[16:01] Pei: Yeah, yeah. That's so funny. I know we have you on the show and I know you're expertise now, but I had no idea this background you had. ‘Cause just this morning, SUCCESS Magazine, Darren Hardy even has the t-shirt store on his website selling some quotes from his book and all that. But there was something I was looking for online and I couldn't find it. I saw this… One of the fitness trainers I went to a group class the other day, and it says “if you can't do one more, do three.”
[16:45] Joel: Yeah, that's pretty good.
[16:45] Pei: And I was like, “Oh, that is so inspiration!” But nobody's having that shirt, so…
[16:49] Andreea Ayers: Yeah! [laughter]
[16:52] Joel: Well, so to catch us up to speed, Andreea actually went on to sell 20,000 t-shirts and get this, Pei, 300 stores in the US and around the world. So obviously she leveraged that into a success. And as we kinda cross a bridge and start to talk about Launch Grow Joy and Get Media Happy, one of the things I wanna do as I respect your time and our listeners' time as well is I wanna get boots on the ground practical when we're talking about, “Okay, how do we as entrepreneurs, podcasters, authors, content creators, how do we create product-based news stories?” Because really, that is the specialty that you have zeroed in on for your PR company. So take us right into there if you would please.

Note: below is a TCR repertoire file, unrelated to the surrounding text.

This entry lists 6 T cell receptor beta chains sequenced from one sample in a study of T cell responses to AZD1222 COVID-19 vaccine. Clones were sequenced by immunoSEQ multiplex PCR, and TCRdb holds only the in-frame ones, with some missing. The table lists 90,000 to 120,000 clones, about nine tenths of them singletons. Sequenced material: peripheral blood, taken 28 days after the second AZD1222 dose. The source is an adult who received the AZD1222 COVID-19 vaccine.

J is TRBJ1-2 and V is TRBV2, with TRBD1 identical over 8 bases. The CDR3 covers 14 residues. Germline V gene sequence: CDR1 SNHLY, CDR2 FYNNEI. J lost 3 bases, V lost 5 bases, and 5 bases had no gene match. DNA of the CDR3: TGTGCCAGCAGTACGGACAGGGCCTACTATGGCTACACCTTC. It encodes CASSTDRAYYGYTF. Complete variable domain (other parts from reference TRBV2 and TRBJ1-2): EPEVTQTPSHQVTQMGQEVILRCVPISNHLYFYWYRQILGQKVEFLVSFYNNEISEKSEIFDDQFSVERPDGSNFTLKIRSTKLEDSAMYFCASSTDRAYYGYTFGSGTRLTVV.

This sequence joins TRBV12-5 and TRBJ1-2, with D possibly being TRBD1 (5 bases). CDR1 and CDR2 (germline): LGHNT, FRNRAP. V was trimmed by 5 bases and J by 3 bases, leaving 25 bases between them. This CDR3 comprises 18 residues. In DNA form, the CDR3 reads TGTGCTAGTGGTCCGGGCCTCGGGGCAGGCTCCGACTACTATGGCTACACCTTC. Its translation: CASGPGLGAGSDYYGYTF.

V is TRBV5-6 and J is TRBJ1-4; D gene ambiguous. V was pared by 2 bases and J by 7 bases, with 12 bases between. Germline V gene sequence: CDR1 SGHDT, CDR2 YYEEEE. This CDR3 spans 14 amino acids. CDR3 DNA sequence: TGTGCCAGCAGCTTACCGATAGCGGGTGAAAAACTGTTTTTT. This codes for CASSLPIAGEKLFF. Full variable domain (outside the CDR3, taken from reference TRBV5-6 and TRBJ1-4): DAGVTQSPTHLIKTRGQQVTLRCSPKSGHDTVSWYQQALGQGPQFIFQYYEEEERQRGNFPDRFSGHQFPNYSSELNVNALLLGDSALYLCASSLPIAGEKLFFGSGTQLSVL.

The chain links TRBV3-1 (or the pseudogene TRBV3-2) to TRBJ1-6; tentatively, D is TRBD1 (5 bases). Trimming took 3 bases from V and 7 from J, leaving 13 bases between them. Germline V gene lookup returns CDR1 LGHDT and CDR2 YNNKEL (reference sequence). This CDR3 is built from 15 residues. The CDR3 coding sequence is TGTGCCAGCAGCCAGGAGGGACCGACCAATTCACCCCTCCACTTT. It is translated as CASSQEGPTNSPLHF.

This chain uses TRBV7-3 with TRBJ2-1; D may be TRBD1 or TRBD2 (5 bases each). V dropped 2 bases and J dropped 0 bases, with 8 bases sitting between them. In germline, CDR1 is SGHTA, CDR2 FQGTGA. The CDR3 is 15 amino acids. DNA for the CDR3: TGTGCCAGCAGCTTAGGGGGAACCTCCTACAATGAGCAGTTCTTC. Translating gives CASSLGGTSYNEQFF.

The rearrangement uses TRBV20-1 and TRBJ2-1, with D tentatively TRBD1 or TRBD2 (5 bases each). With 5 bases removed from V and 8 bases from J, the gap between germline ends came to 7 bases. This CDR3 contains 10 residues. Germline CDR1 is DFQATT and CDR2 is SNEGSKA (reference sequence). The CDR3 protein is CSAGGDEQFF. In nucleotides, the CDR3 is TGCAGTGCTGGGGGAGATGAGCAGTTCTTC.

[17:43] Andreea Ayers: Yeah, so definitely. One of the things that I always recommend is to get really clear on who it is you wanna get in front of, whether you have a product, or a service, or your coach, or an author, but it doesn't make sense to get PR if the audience that's reading that content is not the same as your audience so…
[18:04] Joel: Okay, let's get a real world example, so we're really clear on what it means to know who your audience is, and who we wanna be in front of.
[18:11] Pei: This is the most important.
[18:13] Joel: Right, right.
[18:14] Andreea Ayers: Yes, exactly. So, a real life example would be with my t-shirts. They were higher priced, they were $32 to $50 a t-shirt, and I was only going to reach out to the magazines that had that type of clientele and not the budget magazines that were teaching people how to save money, because I knew that someone who is trying to save money, and who's really careful about their spending, and who's buying magazines to learn how to save money, they're highly, unlikely that they're actually gonna spend up to 50 dollars for a t-shirt, so that's one example where it just didn't make sense for me to pursue those magazine.